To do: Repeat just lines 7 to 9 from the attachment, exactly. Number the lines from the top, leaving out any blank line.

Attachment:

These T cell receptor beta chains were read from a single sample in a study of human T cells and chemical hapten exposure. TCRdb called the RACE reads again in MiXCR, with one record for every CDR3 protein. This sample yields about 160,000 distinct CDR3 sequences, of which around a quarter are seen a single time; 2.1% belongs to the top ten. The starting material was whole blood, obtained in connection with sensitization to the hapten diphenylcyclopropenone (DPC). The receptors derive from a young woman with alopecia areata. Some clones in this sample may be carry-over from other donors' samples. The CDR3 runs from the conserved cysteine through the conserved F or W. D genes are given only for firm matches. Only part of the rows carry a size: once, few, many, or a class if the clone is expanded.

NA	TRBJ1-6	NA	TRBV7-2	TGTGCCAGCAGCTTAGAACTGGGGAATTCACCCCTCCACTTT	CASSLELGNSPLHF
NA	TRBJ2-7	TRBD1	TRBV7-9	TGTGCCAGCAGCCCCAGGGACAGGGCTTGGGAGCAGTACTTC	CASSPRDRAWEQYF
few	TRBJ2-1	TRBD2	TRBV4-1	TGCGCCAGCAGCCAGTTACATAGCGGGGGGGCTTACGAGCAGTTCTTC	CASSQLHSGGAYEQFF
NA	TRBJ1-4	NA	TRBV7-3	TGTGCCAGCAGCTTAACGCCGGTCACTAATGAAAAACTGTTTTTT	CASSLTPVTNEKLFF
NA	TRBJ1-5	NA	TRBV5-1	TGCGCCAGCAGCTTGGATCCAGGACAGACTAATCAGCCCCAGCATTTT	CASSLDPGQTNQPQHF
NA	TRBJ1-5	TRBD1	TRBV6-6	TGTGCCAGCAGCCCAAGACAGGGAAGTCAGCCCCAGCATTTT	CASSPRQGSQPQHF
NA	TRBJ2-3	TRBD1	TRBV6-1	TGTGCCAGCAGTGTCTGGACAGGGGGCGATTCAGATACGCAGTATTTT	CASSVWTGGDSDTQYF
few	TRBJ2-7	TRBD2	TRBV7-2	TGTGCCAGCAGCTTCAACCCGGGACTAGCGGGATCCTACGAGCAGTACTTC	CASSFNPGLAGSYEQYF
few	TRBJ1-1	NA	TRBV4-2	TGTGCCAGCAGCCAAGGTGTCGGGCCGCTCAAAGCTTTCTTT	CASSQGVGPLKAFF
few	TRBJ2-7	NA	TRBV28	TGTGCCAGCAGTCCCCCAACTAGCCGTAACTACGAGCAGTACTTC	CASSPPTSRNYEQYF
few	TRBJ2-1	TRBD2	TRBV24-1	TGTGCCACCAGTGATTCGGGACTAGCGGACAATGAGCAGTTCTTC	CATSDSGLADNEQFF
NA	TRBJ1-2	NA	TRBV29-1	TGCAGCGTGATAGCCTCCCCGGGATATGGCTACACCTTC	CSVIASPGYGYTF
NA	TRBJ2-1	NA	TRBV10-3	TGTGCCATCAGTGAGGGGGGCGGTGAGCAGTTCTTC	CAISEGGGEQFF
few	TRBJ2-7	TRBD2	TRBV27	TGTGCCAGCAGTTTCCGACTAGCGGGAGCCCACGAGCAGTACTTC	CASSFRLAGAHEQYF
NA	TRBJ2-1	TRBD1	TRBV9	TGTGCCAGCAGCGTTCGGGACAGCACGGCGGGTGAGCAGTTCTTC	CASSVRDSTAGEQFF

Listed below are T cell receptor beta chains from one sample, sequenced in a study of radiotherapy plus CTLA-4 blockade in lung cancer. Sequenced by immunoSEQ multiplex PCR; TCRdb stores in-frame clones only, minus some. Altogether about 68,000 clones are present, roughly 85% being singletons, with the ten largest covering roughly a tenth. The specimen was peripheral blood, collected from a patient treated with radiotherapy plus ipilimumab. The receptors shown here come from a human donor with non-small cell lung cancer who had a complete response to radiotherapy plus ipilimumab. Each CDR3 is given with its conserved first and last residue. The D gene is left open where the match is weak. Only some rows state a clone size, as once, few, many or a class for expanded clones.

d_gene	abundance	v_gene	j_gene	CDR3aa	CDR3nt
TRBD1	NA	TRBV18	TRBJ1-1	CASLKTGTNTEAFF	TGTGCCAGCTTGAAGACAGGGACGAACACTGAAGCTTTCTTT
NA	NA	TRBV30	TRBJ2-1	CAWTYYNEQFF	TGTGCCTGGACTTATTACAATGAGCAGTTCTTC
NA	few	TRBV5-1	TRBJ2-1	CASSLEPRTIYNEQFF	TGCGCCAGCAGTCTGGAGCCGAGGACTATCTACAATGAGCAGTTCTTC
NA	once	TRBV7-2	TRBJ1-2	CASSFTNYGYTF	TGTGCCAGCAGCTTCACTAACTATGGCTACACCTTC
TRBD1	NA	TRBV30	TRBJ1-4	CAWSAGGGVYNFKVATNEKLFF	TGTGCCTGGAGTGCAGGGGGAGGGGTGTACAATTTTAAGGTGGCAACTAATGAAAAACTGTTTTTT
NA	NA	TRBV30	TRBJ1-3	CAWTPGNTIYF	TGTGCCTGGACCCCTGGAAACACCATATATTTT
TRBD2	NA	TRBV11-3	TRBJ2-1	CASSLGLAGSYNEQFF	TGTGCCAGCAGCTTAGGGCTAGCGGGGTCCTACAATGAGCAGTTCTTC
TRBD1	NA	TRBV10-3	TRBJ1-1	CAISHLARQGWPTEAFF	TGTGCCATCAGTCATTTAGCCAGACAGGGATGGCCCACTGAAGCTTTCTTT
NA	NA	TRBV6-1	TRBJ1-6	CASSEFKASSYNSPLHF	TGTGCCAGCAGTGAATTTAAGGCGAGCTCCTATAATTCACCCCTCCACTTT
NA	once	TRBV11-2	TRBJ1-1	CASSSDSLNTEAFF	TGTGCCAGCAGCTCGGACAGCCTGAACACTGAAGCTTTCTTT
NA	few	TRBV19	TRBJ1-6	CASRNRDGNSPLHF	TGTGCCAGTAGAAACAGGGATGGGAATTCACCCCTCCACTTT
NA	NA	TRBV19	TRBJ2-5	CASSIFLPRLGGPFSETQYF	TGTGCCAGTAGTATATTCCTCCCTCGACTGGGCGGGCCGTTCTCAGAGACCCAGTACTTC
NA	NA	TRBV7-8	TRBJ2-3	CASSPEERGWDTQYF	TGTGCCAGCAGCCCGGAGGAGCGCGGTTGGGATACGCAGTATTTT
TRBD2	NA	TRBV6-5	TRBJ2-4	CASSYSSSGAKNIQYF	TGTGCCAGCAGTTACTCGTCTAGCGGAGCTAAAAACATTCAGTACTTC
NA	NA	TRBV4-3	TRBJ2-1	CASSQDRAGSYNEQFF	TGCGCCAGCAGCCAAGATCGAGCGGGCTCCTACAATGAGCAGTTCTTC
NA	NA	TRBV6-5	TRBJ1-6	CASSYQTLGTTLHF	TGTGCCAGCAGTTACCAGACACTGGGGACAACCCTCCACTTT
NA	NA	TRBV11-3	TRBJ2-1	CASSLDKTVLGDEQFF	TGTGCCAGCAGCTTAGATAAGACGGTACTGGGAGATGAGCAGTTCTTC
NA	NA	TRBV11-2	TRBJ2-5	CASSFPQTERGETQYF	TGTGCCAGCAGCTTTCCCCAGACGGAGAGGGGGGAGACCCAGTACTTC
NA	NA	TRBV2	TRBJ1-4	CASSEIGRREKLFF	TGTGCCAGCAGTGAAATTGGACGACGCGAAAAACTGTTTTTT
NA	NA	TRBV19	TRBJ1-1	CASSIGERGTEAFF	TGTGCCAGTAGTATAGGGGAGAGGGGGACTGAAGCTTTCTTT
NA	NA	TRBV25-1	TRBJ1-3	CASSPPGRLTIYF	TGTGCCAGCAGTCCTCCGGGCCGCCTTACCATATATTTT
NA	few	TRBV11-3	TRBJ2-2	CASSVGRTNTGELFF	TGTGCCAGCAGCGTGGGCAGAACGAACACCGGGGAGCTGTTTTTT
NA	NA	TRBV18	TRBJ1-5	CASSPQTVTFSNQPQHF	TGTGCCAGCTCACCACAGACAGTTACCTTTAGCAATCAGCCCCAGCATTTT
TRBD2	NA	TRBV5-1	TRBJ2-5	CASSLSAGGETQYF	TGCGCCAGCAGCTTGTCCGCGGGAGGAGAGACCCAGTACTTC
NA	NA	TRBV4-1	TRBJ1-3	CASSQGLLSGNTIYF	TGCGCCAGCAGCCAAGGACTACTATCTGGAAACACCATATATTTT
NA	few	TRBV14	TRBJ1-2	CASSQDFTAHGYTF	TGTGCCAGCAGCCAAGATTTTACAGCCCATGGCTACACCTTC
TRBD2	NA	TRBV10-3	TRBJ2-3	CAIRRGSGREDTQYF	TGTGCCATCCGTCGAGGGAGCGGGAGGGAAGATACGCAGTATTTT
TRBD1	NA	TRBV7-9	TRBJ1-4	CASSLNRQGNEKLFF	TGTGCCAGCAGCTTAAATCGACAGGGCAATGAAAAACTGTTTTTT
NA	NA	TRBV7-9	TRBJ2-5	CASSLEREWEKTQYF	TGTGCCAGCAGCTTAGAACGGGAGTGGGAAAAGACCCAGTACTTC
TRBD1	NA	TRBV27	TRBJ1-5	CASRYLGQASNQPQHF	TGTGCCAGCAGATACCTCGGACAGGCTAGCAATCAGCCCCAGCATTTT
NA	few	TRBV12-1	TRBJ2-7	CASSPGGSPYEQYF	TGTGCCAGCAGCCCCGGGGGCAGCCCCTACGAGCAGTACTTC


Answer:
NA	TRBJ1-5	TRBD1	TRBV6-6	TGTGCCAGCAGCCCAAGACAGGGAAGTCAGCCCCAGCATTTT	CASSPRQGSQPQHF
NA	TRBJ2-3	TRBD1	TRBV6-1	TGTGCCAGCAGTGTCTGGACAGGGGGCGATTCAGATACGCAGTATTTT	CASSVWTGGDSDTQYF
few	TRBJ2-7	TRBD2	TRBV7-2	TGTGCCAGCAGCTTCAACCCGGGACTAGCGGGATCCTACGAGCAGTACTTC	CASSFNPGLAGSYEQYF